Effect on the intensity and time of thinning on the yield and fruit quality in the sweet cherry crop

CITTADINI, E.D.¹,²; BALUL, Y.J.¹, ³; ROMANO, G.S.¹; PUGH, A.B.¹

Abstract
The objective of this work was to quantify the effects of intensity and time of thinning on the yield and fruit quality in sweet cherry trees. The experiment was performed in a commercial organic orchard trained as tatura in Chubut, Argentina. The treatments resulted from the combination of three levels of thinning intensity (elimination of 30%, 60% and 90% of the reproductive organs) and three thinning moments (1, 24 and 47 days after full bloom in “Lapins” and 7, 31 and 64 in “Sweetheart”), in addition to the controls for each cultivar. At the time of harvest we registered the yield and quality parameters such as firmness, soluble solids content, mean fruit weight and mean fruit diameter, and we evaluated the leaf area per tree. The yield significantly decreased only in relation to the thinning intensity. In “Lapins”, the mean fruit weight and the fruit diameter increased in relation to that variable. On the contrary, in “Sweetheart”, the thinning intensity did not have a significant effect, but we detected a reduction in mean fruit weight and fruit diameter as the fruit-thinning was delayed. In both cultivars the soluble solids content decreased as the fruit-thinning intensity increased. In “Lapins”, the firmness was not affected neither by the thinning intensity nor the time of thinning. Contrarily, in “Sweetheart” this variable decreased in relation the thinning moment. Within the ranges of the analyzed data, the yield increased lineally as a function of the fruit/leaf ratio, both in “Sweetheart” and in “Lapins”. In “Lapins”, the mean fruit weight decreased as a function of the fruit/leaf ratio, but no effects were detected in “Sweetheart”. However, in both cultivars fruit diameter reductions were detected in relation to the fruit/leaf ratio. In “Lapins”, the soluble solids content significantly decreased as a function of the fruit/leaf ratio, but in “Sweetheart” no effect of the crop load were detected on this variable. Analogously, in “Lapins” the firmness decreased as the fruit/leaf ratio increased, but this relationship was not detected in “Sweetheart”.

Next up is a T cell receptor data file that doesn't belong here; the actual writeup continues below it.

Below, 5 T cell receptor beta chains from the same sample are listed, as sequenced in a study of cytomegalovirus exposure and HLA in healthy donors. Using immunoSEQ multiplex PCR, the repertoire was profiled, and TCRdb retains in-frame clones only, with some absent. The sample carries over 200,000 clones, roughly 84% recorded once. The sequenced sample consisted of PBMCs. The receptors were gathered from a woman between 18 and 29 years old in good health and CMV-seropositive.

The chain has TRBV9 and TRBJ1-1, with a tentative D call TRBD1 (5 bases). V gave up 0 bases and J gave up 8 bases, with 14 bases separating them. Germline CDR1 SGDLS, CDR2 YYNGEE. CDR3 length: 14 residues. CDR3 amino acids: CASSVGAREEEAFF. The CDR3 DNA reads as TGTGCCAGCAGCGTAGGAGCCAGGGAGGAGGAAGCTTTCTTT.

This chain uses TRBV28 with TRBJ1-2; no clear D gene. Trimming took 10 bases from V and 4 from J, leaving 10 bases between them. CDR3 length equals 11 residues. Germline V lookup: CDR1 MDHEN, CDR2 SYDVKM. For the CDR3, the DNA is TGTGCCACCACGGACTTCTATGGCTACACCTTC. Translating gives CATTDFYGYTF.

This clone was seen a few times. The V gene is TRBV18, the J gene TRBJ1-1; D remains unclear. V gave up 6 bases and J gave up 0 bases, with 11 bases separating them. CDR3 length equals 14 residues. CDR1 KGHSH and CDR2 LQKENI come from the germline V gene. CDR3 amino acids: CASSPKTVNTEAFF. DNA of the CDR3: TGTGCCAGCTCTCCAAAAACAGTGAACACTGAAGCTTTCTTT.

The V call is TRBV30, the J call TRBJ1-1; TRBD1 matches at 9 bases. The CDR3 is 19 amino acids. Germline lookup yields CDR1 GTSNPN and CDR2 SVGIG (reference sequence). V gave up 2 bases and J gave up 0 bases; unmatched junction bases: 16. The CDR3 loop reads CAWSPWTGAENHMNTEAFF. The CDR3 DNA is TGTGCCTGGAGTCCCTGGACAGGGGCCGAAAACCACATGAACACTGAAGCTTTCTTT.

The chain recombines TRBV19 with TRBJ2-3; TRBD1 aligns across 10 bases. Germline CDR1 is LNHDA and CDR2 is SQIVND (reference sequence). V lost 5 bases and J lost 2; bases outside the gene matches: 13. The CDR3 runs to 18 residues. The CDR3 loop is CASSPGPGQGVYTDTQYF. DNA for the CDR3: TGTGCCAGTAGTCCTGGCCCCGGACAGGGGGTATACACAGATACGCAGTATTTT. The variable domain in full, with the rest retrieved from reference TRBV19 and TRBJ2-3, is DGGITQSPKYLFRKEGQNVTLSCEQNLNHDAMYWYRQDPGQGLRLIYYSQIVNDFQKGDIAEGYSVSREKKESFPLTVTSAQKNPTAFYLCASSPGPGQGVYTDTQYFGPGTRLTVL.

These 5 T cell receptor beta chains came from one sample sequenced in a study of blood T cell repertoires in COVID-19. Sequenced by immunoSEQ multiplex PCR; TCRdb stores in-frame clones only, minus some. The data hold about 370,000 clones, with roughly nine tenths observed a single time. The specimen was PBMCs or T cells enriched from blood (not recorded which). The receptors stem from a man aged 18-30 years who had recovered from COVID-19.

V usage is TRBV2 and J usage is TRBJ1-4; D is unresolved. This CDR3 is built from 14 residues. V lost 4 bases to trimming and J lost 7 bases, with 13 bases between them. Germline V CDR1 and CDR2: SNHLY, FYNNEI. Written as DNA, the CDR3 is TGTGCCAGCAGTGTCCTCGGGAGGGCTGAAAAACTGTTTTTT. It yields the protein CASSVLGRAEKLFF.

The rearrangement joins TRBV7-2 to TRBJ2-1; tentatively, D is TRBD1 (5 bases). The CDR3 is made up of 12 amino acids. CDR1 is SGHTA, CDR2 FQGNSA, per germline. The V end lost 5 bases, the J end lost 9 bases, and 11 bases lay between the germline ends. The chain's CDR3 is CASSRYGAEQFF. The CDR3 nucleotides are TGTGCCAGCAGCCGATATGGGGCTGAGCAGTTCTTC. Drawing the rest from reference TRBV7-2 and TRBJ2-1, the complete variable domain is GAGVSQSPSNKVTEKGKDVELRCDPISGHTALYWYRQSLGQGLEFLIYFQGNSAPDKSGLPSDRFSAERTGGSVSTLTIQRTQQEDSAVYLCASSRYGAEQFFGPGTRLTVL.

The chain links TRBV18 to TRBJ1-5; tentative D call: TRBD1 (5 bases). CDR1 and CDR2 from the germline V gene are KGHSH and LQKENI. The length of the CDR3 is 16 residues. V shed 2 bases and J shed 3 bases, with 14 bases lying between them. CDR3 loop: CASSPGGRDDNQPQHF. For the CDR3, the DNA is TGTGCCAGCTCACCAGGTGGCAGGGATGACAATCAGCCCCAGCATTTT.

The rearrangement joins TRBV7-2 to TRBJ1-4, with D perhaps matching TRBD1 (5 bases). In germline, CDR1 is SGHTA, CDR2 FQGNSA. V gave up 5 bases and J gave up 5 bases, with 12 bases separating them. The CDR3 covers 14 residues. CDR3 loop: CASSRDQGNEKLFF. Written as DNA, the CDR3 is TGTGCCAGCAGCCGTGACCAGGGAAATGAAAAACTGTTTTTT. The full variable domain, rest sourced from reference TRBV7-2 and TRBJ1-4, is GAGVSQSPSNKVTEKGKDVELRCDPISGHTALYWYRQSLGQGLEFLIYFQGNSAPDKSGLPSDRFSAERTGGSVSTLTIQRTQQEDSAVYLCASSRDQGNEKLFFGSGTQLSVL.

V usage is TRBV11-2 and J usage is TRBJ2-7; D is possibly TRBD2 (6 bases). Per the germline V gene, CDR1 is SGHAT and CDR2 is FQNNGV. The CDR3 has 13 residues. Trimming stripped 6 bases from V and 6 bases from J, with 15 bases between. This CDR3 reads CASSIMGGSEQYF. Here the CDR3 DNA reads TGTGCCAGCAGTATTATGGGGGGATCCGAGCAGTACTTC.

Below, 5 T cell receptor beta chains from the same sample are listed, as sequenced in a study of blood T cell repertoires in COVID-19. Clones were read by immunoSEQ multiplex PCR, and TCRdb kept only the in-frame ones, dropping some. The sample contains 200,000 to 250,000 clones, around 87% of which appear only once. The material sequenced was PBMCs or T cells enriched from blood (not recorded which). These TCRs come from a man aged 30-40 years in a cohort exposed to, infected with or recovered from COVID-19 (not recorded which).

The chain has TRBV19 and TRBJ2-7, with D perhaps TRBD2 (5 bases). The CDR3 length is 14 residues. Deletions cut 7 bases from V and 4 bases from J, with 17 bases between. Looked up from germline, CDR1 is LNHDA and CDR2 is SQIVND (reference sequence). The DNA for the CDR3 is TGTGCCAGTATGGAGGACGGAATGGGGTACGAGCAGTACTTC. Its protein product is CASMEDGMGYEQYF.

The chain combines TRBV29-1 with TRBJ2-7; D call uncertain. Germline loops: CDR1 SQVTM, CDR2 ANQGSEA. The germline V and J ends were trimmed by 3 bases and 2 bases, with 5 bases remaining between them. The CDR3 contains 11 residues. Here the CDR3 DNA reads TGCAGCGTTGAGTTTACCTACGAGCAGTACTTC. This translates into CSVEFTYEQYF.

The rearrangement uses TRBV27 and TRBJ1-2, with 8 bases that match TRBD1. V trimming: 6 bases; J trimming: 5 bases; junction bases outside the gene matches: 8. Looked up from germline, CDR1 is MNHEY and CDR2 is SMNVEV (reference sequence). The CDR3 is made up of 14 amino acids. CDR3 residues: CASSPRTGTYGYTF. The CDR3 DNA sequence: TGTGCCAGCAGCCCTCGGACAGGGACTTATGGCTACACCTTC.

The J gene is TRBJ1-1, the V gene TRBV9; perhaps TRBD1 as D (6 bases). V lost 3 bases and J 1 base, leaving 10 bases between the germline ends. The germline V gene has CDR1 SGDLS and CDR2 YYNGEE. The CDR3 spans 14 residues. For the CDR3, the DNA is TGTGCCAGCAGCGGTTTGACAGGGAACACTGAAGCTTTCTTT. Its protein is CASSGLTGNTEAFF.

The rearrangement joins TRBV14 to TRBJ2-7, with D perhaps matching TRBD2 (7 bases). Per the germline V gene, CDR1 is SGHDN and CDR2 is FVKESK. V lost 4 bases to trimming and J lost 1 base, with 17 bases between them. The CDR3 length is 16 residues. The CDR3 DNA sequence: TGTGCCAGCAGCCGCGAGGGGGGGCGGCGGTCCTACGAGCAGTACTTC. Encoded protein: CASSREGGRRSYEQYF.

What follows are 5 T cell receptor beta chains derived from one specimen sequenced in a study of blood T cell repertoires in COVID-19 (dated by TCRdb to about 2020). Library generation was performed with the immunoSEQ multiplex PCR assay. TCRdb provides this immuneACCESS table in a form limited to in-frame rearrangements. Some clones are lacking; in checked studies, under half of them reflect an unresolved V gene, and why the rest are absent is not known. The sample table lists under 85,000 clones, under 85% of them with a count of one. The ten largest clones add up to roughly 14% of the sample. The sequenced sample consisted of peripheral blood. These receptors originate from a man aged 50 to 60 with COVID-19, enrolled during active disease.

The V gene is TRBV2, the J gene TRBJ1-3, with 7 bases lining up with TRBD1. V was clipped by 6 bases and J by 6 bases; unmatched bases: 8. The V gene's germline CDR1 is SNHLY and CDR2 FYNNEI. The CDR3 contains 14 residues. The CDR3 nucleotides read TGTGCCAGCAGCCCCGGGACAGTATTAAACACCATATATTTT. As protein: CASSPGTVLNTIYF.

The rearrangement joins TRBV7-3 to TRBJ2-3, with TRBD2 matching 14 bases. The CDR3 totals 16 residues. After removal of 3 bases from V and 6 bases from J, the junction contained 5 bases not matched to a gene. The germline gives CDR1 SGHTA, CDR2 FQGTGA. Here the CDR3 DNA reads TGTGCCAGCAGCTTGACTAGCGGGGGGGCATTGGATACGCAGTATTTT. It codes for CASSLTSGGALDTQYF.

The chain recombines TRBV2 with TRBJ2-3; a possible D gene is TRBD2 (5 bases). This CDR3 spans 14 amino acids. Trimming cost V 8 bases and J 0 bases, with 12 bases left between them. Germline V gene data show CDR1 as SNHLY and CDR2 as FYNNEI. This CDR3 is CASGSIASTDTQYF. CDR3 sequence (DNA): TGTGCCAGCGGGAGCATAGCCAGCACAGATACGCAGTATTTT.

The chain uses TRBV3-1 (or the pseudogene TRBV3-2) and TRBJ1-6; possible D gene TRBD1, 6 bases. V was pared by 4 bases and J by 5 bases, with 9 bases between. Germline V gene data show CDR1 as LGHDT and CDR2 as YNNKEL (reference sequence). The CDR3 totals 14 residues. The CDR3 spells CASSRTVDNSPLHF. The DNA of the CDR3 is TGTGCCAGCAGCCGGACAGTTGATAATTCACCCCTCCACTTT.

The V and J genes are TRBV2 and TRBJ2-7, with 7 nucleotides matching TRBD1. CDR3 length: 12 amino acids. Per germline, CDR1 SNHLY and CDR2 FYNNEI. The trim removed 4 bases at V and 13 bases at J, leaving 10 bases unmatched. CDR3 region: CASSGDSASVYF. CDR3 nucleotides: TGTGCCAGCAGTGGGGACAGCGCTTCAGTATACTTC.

Keywords: mean fruit weight, Fruit diameter, Firmness, Soluble solids content, Fruit/leaf ratio.

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